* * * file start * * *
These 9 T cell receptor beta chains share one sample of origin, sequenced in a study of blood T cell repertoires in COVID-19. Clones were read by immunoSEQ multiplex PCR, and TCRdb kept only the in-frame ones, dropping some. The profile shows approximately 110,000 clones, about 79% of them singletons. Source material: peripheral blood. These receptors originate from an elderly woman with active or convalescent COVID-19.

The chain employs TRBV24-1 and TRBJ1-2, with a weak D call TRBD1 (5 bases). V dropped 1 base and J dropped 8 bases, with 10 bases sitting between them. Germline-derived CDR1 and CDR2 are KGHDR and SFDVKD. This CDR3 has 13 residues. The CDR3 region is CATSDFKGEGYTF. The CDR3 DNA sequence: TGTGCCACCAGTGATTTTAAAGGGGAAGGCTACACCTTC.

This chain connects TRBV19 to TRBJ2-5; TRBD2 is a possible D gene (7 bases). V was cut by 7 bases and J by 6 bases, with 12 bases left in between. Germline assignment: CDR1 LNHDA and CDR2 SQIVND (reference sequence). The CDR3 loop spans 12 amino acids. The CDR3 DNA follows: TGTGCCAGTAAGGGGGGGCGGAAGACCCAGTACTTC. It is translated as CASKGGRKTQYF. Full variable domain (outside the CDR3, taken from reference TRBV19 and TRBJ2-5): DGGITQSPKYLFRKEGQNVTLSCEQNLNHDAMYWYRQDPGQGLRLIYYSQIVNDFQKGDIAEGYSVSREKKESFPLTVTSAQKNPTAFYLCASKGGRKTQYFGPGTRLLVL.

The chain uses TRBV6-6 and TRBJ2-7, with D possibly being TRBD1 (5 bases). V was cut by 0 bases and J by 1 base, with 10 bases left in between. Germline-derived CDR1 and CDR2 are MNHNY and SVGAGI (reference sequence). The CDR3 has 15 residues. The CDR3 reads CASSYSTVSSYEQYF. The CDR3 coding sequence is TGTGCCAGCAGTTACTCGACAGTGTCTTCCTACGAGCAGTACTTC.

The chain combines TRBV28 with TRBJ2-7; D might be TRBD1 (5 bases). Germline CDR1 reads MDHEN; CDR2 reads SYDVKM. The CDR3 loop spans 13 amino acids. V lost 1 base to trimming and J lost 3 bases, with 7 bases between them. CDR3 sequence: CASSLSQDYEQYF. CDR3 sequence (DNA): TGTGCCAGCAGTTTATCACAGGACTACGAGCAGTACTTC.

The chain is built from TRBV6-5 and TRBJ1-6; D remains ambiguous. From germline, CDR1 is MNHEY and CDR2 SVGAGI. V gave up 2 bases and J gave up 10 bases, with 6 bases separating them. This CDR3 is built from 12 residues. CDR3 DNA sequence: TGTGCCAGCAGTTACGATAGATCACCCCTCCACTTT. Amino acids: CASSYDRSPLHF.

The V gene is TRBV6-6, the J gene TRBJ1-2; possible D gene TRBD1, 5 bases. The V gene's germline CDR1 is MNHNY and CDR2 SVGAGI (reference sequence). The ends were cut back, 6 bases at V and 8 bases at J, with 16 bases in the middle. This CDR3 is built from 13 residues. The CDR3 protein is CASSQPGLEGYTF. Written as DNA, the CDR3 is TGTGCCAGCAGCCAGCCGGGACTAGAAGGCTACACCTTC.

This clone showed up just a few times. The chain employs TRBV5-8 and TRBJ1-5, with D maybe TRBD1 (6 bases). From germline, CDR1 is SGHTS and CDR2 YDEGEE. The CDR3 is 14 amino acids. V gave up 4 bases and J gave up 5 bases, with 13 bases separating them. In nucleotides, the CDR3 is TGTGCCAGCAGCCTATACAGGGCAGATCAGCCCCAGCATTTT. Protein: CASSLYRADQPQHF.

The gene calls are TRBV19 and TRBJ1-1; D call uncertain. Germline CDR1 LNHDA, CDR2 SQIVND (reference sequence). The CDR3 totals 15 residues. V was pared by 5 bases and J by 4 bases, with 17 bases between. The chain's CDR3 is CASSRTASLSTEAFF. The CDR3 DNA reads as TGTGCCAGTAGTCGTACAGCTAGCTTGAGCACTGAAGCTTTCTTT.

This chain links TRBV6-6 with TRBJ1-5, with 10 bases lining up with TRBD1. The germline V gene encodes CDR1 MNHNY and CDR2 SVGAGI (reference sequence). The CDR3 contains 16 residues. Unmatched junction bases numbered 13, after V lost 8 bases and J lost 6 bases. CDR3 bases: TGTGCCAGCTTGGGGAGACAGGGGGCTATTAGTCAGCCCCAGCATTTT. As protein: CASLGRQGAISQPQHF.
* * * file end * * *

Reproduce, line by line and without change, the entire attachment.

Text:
These 9 T cell receptor beta chains share one sample of origin, sequenced in a study of blood T cell repertoires in COVID-19. Clones were read by immunoSEQ multiplex PCR, and TCRdb kept only the in-frame ones, dropping some. The profile shows approximately 110,000 clones, about 79% of them singletons. Source material: peripheral blood. These receptors originate from an elderly woman with active or convalescent COVID-19.

The chain employs TRBV24-1 and TRBJ1-2, with a weak D call TRBD1 (5 bases). V dropped 1 base and J dropped 8 bases, with 10 bases sitting between them. Germline-derived CDR1 and CDR2 are KGHDR and SFDVKD. This CDR3 has 13 residues. The CDR3 region is CATSDFKGEGYTF. The CDR3 DNA sequence: TGTGCCACCAGTGATTTTAAAGGGGAAGGCTACACCTTC.

This chain connects TRBV19 to TRBJ2-5; TRBD2 is a possible D gene (7 bases). V was cut by 7 bases and J by 6 bases, with 12 bases left in between. Germline assignment: CDR1 LNHDA and CDR2 SQIVND (reference sequence). The CDR3 loop spans 12 amino acids. The CDR3 DNA follows: TGTGCCAGTAAGGGGGGGCGGAAGACCCAGTACTTC. It is translated as CASKGGRKTQYF. Full variable domain (outside the CDR3, taken from reference TRBV19 and TRBJ2-5): DGGITQSPKYLFRKEGQNVTLSCEQNLNHDAMYWYRQDPGQGLRLIYYSQIVNDFQKGDIAEGYSVSREKKESFPLTVTSAQKNPTAFYLCASKGGRKTQYFGPGTRLLVL.

The chain uses TRBV6-6 and TRBJ2-7, with D possibly being TRBD1 (5 bases). V was cut by 0 bases and J by 1 base, with 10 bases left in between. Germline-derived CDR1 and CDR2 are MNHNY and SVGAGI (reference sequence). The CDR3 has 15 residues. The CDR3 reads CASSYSTVSSYEQYF. The CDR3 coding sequence is TGTGCCAGCAGTTACTCGACAGTGTCTTCCTACGAGCAGTACTTC.

The chain combines TRBV28 with TRBJ2-7; D might be TRBD1 (5 bases). Germline CDR1 reads MDHEN; CDR2 reads SYDVKM. The CDR3 loop spans 13 amino acids. V lost 1 base to trimming and J lost 3 bases, with 7 bases between them. CDR3 sequence: CASSLSQDYEQYF. CDR3 sequence (DNA): TGTGCCAGCAGTTTATCACAGGACTACGAGCAGTACTTC.

The chain is built from TRBV6-5 and TRBJ1-6; D remains ambiguous. From germline, CDR1 is MNHEY and CDR2 SVGAGI. V gave up 2 bases and J gave up 10 bases, with 6 bases separating them. This CDR3 is built from 12 residues. CDR3 DNA sequence: TGTGCCAGCAGTTACGATAGATCACCCCTCCACTTT. Amino acids: CASSYDRSPLHF.

The V gene is TRBV6-6, the J gene TRBJ1-2; possible D gene TRBD1, 5 bases. The V gene's germline CDR1 is MNHNY and CDR2 SVGAGI (reference sequence). The ends were cut back, 6 bases at V and 8 bases at J, with 16 bases in the middle. This CDR3 is built from 13 residues. The CDR3 protein is CASSQPGLEGYTF. Written as DNA, the CDR3 is TGTGCCAGCAGCCAGCCGGGACTAGAAGGCTACACCTTC.

This clone showed up just a few times. The chain employs TRBV5-8 and TRBJ1-5, with D maybe TRBD1 (6 bases). From germline, CDR1 is SGHTS and CDR2 YDEGEE. The CDR3 is 14 amino acids. V gave up 4 bases and J gave up 5 bases, with 13 bases separating them. In nucleotides, the CDR3 is TGTGCCAGCAGCCTATACAGGGCAGATCAGCCCCAGCATTTT. Protein: CASSLYRADQPQHF.

The gene calls are TRBV19 and TRBJ1-1; D call uncertain. Germline CDR1 LNHDA, CDR2 SQIVND (reference sequence). The CDR3 totals 15 residues. V was pared by 5 bases and J by 4 bases, with 17 bases between. The chain's CDR3 is CASSRTASLSTEAFF. The CDR3 DNA reads as TGTGCCAGTAGTCGTACAGCTAGCTTGAGCACTGAAGCTTTCTTT.

This chain links TRBV6-6 with TRBJ1-5, with 10 bases lining up with TRBD1. The germline V gene encodes CDR1 MNHNY and CDR2 SVGAGI (reference sequence). The CDR3 contains 16 residues. Unmatched junction bases numbered 13, after V lost 8 bases and J lost 6 bases. CDR3 bases: TGTGCCAGCTTGGGGAGACAGGGGGCTATTAGTCAGCCCCAGCATTTT. As protein: CASLGRQGAISQPQHF.